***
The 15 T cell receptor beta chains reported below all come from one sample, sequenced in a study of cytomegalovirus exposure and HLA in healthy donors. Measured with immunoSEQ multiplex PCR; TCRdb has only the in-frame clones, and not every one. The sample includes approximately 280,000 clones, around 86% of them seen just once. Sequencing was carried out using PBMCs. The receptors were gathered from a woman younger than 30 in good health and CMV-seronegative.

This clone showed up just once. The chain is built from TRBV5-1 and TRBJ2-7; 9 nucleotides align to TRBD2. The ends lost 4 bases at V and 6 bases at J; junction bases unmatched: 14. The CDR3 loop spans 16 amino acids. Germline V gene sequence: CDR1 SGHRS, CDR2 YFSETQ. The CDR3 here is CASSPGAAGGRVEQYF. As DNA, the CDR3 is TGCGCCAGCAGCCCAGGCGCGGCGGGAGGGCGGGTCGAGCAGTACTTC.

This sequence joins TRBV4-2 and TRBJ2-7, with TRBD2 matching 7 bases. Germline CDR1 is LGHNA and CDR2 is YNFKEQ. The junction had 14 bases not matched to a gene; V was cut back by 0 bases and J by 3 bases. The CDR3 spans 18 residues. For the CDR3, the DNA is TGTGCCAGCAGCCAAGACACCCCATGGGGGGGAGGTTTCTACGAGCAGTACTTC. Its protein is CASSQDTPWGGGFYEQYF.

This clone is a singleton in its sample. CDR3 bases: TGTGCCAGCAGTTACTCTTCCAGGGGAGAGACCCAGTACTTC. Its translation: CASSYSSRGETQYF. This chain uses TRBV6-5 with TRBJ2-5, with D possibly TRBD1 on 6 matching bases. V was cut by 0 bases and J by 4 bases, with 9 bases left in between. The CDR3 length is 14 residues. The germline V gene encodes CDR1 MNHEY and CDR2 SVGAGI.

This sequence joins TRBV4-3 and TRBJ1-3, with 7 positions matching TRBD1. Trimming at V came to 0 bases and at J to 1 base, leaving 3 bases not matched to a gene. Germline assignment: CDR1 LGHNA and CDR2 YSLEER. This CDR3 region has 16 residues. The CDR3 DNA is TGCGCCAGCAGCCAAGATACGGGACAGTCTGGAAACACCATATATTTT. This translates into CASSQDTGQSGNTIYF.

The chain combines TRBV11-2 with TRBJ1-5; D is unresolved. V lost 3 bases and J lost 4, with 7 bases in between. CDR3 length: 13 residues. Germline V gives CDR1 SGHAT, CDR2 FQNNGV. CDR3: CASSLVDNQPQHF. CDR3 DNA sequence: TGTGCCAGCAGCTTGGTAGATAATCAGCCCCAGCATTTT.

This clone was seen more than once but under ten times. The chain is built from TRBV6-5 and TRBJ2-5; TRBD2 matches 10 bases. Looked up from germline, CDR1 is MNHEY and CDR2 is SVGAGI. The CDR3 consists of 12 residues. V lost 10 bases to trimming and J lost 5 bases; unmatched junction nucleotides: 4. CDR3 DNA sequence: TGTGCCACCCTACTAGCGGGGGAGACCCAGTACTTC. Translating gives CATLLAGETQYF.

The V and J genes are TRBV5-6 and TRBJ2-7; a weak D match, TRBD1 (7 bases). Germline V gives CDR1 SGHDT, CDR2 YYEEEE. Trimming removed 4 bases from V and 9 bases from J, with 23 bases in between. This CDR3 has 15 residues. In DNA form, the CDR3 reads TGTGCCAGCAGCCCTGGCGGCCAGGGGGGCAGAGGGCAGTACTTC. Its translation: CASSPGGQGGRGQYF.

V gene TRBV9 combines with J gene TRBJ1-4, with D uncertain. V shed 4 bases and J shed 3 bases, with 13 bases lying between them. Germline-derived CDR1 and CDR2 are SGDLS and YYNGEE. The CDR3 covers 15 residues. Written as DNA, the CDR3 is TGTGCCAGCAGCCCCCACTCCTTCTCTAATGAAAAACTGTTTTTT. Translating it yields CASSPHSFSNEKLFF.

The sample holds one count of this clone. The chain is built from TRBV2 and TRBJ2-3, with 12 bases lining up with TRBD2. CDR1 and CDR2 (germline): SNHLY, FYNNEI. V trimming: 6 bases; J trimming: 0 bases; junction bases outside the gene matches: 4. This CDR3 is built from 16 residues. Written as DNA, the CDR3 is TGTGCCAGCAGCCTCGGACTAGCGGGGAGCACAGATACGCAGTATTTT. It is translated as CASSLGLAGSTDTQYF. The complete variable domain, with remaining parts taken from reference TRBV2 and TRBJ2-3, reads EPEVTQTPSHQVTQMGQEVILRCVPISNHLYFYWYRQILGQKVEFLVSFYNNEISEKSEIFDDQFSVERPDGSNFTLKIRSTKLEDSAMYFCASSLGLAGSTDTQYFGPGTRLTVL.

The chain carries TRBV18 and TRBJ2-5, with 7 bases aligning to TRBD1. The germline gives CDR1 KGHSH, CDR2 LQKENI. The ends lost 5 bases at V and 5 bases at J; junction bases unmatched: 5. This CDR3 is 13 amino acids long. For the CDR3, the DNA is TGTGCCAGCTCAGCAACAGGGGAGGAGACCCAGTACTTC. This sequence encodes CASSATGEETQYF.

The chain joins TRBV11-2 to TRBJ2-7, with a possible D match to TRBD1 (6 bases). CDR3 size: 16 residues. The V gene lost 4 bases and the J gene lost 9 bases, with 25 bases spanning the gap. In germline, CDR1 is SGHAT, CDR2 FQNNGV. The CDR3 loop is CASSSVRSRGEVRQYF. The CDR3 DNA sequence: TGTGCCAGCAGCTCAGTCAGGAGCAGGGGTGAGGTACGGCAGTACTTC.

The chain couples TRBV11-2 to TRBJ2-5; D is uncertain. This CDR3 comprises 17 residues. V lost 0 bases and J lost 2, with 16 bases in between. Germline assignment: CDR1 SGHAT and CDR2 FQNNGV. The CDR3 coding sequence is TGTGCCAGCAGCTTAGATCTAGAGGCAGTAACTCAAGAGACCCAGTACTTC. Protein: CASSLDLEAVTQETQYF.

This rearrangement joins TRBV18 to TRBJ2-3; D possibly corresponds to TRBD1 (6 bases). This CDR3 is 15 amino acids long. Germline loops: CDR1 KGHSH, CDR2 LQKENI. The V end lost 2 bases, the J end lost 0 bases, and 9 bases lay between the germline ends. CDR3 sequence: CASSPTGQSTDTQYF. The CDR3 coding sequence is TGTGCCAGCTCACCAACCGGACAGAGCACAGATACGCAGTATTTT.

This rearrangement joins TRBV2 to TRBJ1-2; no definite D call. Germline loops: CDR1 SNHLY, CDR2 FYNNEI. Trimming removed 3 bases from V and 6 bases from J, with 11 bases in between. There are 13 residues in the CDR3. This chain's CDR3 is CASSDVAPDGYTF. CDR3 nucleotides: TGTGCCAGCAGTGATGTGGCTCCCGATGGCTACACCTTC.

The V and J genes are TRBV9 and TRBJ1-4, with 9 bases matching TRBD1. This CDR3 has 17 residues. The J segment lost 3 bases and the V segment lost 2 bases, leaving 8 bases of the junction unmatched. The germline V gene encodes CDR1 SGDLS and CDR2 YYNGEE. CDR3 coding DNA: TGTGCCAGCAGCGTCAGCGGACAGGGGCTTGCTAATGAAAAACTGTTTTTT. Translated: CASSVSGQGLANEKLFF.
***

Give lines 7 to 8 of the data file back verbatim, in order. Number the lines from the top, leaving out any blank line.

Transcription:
This clone was seen more than once but under ten times. The chain is built from TRBV6-5 and TRBJ2-5; TRBD2 matches 10 bases. Looked up from germline, CDR1 is MNHEY and CDR2 is SVGAGI. The CDR3 consists of 12 residues. V lost 10 bases to trimming and J lost 5 bases; unmatched junction nucleotides: 4. CDR3 DNA sequence: TGTGCCACCCTACTAGCGGGGGAGACCCAGTACTTC. Translating gives CATLLAGETQYF.

The V and J genes are TRBV5-6 and TRBJ2-7; a weak D match, TRBD1 (7 bases). Germline V gives CDR1 SGHDT, CDR2 YYEEEE. Trimming removed 4 bases from V and 9 bases from J, with 23 bases in between. This CDR3 has 15 residues. In DNA form, the CDR3 reads TGTGCCAGCAGCCCTGGCGGCCAGGGGGGCAGAGGGCAGTACTTC. Its translation: CASSPGGQGGRGQYF.